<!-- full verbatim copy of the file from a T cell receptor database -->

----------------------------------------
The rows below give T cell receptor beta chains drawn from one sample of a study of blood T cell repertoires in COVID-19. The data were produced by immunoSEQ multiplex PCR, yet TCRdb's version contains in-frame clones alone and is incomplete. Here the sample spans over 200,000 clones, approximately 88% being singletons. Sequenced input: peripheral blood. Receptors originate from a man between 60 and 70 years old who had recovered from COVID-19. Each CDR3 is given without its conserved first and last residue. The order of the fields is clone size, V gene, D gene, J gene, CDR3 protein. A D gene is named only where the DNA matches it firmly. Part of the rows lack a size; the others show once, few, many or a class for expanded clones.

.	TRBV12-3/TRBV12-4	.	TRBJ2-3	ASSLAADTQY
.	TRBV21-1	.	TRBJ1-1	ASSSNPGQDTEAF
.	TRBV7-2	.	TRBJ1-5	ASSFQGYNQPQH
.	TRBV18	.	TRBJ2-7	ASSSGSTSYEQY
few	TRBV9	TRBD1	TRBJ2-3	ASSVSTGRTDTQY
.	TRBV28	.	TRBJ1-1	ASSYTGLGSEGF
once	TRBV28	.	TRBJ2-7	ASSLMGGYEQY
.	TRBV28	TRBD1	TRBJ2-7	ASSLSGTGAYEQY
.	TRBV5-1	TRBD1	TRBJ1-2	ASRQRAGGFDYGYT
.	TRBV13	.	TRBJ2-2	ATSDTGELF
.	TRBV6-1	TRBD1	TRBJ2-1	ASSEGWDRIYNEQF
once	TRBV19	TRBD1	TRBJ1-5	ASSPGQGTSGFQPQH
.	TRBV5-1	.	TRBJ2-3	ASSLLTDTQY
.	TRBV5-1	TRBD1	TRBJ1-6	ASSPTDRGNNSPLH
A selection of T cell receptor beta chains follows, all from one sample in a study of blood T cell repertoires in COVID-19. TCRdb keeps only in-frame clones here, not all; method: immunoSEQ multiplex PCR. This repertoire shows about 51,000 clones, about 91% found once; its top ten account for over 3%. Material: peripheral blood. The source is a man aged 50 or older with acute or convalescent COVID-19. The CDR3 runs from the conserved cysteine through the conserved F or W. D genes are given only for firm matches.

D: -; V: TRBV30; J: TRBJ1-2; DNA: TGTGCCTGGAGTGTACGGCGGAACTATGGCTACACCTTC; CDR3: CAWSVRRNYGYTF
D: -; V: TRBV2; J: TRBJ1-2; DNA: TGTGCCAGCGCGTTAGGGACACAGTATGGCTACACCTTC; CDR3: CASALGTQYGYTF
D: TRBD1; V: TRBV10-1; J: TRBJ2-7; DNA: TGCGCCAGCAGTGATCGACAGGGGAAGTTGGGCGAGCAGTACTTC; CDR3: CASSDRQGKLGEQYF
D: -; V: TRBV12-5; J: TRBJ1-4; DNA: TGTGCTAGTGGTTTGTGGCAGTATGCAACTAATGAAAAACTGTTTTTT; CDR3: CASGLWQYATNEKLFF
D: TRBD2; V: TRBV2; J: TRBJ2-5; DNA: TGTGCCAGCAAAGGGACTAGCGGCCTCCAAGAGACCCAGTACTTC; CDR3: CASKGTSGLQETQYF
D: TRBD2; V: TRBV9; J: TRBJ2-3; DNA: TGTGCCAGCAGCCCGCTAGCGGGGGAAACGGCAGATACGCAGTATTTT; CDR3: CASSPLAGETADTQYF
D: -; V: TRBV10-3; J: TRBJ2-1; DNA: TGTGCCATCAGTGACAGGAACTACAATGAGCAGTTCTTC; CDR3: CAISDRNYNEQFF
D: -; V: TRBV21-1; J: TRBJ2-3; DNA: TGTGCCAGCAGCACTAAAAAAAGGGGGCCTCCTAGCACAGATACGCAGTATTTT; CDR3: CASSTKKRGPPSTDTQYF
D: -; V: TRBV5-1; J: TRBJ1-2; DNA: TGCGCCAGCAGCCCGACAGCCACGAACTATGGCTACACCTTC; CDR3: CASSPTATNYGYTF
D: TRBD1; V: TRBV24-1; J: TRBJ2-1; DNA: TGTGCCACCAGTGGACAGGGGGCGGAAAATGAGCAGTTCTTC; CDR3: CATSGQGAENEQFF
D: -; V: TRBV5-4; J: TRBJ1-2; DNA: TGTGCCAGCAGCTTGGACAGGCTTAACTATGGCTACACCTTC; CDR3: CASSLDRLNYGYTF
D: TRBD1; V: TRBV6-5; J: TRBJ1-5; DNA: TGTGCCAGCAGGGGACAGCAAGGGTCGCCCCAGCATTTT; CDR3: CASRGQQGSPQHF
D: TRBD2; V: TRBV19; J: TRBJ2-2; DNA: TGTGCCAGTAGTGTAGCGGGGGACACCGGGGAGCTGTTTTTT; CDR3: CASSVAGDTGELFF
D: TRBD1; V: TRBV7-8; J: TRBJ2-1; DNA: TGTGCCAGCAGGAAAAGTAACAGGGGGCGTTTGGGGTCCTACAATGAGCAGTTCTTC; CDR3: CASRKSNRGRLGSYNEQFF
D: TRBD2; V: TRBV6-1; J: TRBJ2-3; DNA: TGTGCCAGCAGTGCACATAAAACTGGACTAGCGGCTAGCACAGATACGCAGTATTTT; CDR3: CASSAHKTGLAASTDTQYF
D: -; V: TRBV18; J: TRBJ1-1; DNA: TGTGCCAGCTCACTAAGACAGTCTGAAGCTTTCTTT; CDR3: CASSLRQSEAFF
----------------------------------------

The rows below give T cell receptor beta chains drawn from one sample of a study of blood T cell repertoires in COVID-19. The data were produced by immunoSEQ multiplex PCR, yet TCRdb's version contains in-frame clones alone and is incomplete. Here the sample spans over 200,000 clones, approximately 88% being singletons. Sequenced input: peripheral blood. Receptors originate from a man between 60 and 70 years old who had recovered from COVID-19. Each CDR3 is given without its conserved first and last residue. The order of the fields is clone size, V gene, D gene, J gene, CDR3 protein. A D gene is named only where the DNA matches it firmly. Part of the rows lack a size; the others show once, few, many or a class for expanded clones.

.	TRBV12-3/TRBV12-4	.	TRBJ2-3	ASSLAADTQY
.	TRBV21-1	.	TRBJ1-1	ASSSNPGQDTEAF
.	TRBV7-2	.	TRBJ1-5	ASSFQGYNQPQH
.	TRBV18	.	TRBJ2-7	ASSSGSTSYEQY
few	TRBV9	TRBD1	TRBJ2-3	ASSVSTGRTDTQY
.	TRBV28	.	TRBJ1-1	ASSYTGLGSEGF
once	TRBV28	.	TRBJ2-7	ASSLMGGYEQY
.	TRBV28	TRBD1	TRBJ2-7	ASSLSGTGAYEQY
.	TRBV5-1	TRBD1	TRBJ1-2	ASRQRAGGFDYGYT
.	TRBV13	.	TRBJ2-2	ATSDTGELF
.	TRBV6-1	TRBD1	TRBJ2-1	ASSEGWDRIYNEQF
once	TRBV19	TRBD1	TRBJ1-5	ASSPGQGTSGFQPQH
.	TRBV5-1	.	TRBJ2-3	ASSLLTDTQY
.	TRBV5-1	TRBD1	TRBJ1-6	ASSPTDRGNNSPLH
A selection of T cell receptor beta chains follows, all from one sample in a study of blood T cell repertoires in COVID-19. TCRdb keeps only in-frame clones here, not all; method: immunoSEQ multiplex PCR. This repertoire shows about 51,000 clones, about 91% found once; its top ten account for over 3%. Material: peripheral blood. The source is a man aged 50 or older with acute or convalescent COVID-19. The CDR3 runs from the conserved cysteine through the conserved F or W. D genes are given only for firm matches.

D: -; V: TRBV30; J: TRBJ1-2; DNA: TGTGCCTGGAGTGTACGGCGGAACTATGGCTACACCTTC; CDR3: CAWSVRRNYGYTF
D: -; V: TRBV2; J: TRBJ1-2; DNA: TGTGCCAGCGCGTTAGGGACACAGTATGGCTACACCTTC; CDR3: CASALGTQYGYTF
D: TRBD1; V: TRBV10-1; J: TRBJ2-7; DNA: TGCGCCAGCAGTGATCGACAGGGGAAGTTGGGCGAGCAGTACTTC; CDR3: CASSDRQGKLGEQYF
D: -; V: TRBV12-5; J: TRBJ1-4; DNA: TGTGCTAGTGGTTTGTGGCAGTATGCAACTAATGAAAAACTGTTTTTT; CDR3: CASGLWQYATNEKLFF
D: TRBD2; V: TRBV2; J: TRBJ2-5; DNA: TGTGCCAGCAAAGGGACTAGCGGCCTCCAAGAGACCCAGTACTTC; CDR3: CASKGTSGLQETQYF
D: TRBD2; V: TRBV9; J: TRBJ2-3; DNA: TGTGCCAGCAGCCCGCTAGCGGGGGAAACGGCAGATACGCAGTATTTT; CDR3: CASSPLAGETADTQYF
D: -; V: TRBV10-3; J: TRBJ2-1; DNA: TGTGCCATCAGTGACAGGAACTACAATGAGCAGTTCTTC; CDR3: CAISDRNYNEQFF
D: -; V: TRBV21-1; J: TRBJ2-3; DNA: TGTGCCAGCAGCACTAAAAAAAGGGGGCCTCCTAGCACAGATACGCAGTATTTT; CDR3: CASSTKKRGPPSTDTQYF
D: -; V: TRBV5-1; J: TRBJ1-2; DNA: TGCGCCAGCAGCCCGACAGCCACGAACTATGGCTACACCTTC; CDR3: CASSPTATNYGYTF
D: TRBD1; V: TRBV24-1; J: TRBJ2-1; DNA: TGTGCCACCAGTGGACAGGGGGCGGAAAATGAGCAGTTCTTC; CDR3: CATSGQGAENEQFF
D: -; V: TRBV5-4; J: TRBJ1-2; DNA: TGTGCCAGCAGCTTGGACAGGCTTAACTATGGCTACACCTTC; CDR3: CASSLDRLNYGYTF
D: TRBD1; V: TRBV6-5; J: TRBJ1-5; DNA: TGTGCCAGCAGGGGACAGCAAGGGTCGCCCCAGCATTTT; CDR3: CASRGQQGSPQHF
D: TRBD2; V: TRBV19; J: TRBJ2-2; DNA: TGTGCCAGTAGTGTAGCGGGGGACACCGGGGAGCTGTTTTTT; CDR3: CASSVAGDTGELFF
D: TRBD1; V: TRBV7-8; J: TRBJ2-1; DNA: TGTGCCAGCAGGAAAAGTAACAGGGGGCGTTTGGGGTCCTACAATGAGCAGTTCTTC; CDR3: CASRKSNRGRLGSYNEQFF
D: TRBD2; V: TRBV6-1; J: TRBJ2-3; DNA: TGTGCCAGCAGTGCACATAAAACTGGACTAGCGGCTAGCACAGATACGCAGTATTTT; CDR3: CASSAHKTGLAASTDTQYF
D: -; V: TRBV18; J: TRBJ1-1; DNA: TGTGCCAGCTCACTAAGACAGTCTGAAGCTTTCTTT; CDR3: CASSLRQSEAFF